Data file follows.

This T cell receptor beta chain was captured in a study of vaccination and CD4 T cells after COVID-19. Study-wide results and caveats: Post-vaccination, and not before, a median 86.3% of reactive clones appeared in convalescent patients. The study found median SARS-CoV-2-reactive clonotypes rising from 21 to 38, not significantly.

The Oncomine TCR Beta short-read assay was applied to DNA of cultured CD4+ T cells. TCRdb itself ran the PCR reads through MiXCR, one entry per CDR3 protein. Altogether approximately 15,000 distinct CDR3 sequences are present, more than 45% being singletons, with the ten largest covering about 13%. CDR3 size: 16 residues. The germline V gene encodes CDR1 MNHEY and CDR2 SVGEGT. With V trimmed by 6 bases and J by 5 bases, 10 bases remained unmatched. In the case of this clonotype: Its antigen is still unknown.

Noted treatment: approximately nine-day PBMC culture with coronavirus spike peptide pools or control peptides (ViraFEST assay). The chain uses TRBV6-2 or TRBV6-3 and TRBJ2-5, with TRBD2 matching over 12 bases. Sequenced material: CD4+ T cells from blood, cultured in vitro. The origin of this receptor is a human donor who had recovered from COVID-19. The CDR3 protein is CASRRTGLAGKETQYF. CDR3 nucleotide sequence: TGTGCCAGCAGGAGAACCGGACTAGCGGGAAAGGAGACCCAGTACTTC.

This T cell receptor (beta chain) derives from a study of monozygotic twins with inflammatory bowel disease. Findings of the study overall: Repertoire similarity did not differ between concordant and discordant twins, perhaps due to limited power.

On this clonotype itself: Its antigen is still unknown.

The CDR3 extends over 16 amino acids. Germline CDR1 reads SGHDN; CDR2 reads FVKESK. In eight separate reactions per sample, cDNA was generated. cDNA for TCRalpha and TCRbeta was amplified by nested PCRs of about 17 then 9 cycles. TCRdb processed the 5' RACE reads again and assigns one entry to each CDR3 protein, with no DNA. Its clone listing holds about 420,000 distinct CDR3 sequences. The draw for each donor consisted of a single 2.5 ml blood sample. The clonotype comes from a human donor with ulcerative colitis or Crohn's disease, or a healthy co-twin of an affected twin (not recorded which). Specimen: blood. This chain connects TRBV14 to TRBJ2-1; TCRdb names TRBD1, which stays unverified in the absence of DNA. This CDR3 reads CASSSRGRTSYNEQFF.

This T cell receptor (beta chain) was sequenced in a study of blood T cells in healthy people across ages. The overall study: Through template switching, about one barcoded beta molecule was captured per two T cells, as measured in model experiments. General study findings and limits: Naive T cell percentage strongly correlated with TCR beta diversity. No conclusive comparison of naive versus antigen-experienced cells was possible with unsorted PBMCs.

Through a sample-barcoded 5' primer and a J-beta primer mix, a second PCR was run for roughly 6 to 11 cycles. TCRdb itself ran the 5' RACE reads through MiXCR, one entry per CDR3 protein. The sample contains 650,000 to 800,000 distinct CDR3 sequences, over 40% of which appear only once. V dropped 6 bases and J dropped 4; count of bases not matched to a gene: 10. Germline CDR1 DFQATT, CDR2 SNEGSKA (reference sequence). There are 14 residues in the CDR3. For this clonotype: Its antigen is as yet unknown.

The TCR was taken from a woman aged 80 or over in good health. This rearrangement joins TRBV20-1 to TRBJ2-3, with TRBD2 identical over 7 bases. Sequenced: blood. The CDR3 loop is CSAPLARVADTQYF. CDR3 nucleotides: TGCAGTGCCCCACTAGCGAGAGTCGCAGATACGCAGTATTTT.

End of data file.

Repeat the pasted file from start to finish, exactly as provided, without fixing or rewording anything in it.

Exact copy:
This T cell receptor beta chain was captured in a study of vaccination and CD4 T cells after COVID-19. Study-wide results and caveats: Post-vaccination, and not before, a median 86.3% of reactive clones appeared in convalescent patients. The study found median SARS-CoV-2-reactive clonotypes rising from 21 to 38, not significantly.

The Oncomine TCR Beta short-read assay was applied to DNA of cultured CD4+ T cells. TCRdb itself ran the PCR reads through MiXCR, one entry per CDR3 protein. Altogether approximately 15,000 distinct CDR3 sequences are present, more than 45% being singletons, with the ten largest covering about 13%. CDR3 size: 16 residues. The germline V gene encodes CDR1 MNHEY and CDR2 SVGEGT. With V trimmed by 6 bases and J by 5 bases, 10 bases remained unmatched. In the case of this clonotype: Its antigen is still unknown.

Noted treatment: approximately nine-day PBMC culture with coronavirus spike peptide pools or control peptides (ViraFEST assay). The chain uses TRBV6-2 or TRBV6-3 and TRBJ2-5, with TRBD2 matching over 12 bases. Sequenced material: CD4+ T cells from blood, cultured in vitro. The origin of this receptor is a human donor who had recovered from COVID-19. The CDR3 protein is CASRRTGLAGKETQYF. CDR3 nucleotide sequence: TGTGCCAGCAGGAGAACCGGACTAGCGGGAAAGGAGACCCAGTACTTC.

This T cell receptor (beta chain) derives from a study of monozygotic twins with inflammatory bowel disease. Findings of the study overall: Repertoire similarity did not differ between concordant and discordant twins, perhaps due to limited power.

On this clonotype itself: Its antigen is still unknown.

The CDR3 extends over 16 amino acids. Germline CDR1 reads SGHDN; CDR2 reads FVKESK. In eight separate reactions per sample, cDNA was generated. cDNA for TCRalpha and TCRbeta was amplified by nested PCRs of about 17 then 9 cycles. TCRdb processed the 5' RACE reads again and assigns one entry to each CDR3 protein, with no DNA. Its clone listing holds about 420,000 distinct CDR3 sequences. The draw for each donor consisted of a single 2.5 ml blood sample. The clonotype comes from a human donor with ulcerative colitis or Crohn's disease, or a healthy co-twin of an affected twin (not recorded which). Specimen: blood. This chain connects TRBV14 to TRBJ2-1; TCRdb names TRBD1, which stays unverified in the absence of DNA. This CDR3 reads CASSSRGRTSYNEQFF.

This T cell receptor (beta chain) was sequenced in a study of blood T cells in healthy people across ages. The overall study: Through template switching, about one barcoded beta molecule was captured per two T cells, as measured in model experiments. General study findings and limits: Naive T cell percentage strongly correlated with TCR beta diversity. No conclusive comparison of naive versus antigen-experienced cells was possible with unsorted PBMCs.

Through a sample-barcoded 5' primer and a J-beta primer mix, a second PCR was run for roughly 6 to 11 cycles. TCRdb itself ran the 5' RACE reads through MiXCR, one entry per CDR3 protein. The sample contains 650,000 to 800,000 distinct CDR3 sequences, over 40% of which appear only once. V dropped 6 bases and J dropped 4; count of bases not matched to a gene: 10. Germline CDR1 DFQATT, CDR2 SNEGSKA (reference sequence). There are 14 residues in the CDR3. For this clonotype: Its antigen is as yet unknown.

The TCR was taken from a woman aged 80 or over in good health. This rearrangement joins TRBV20-1 to TRBJ2-3, with TRBD2 identical over 7 bases. Sequenced: blood. The CDR3 loop is CSAPLARVADTQYF. CDR3 nucleotides: TGCAGTGCCCCACTAGCGAGAGTCGCAGATACGCAGTATTTT.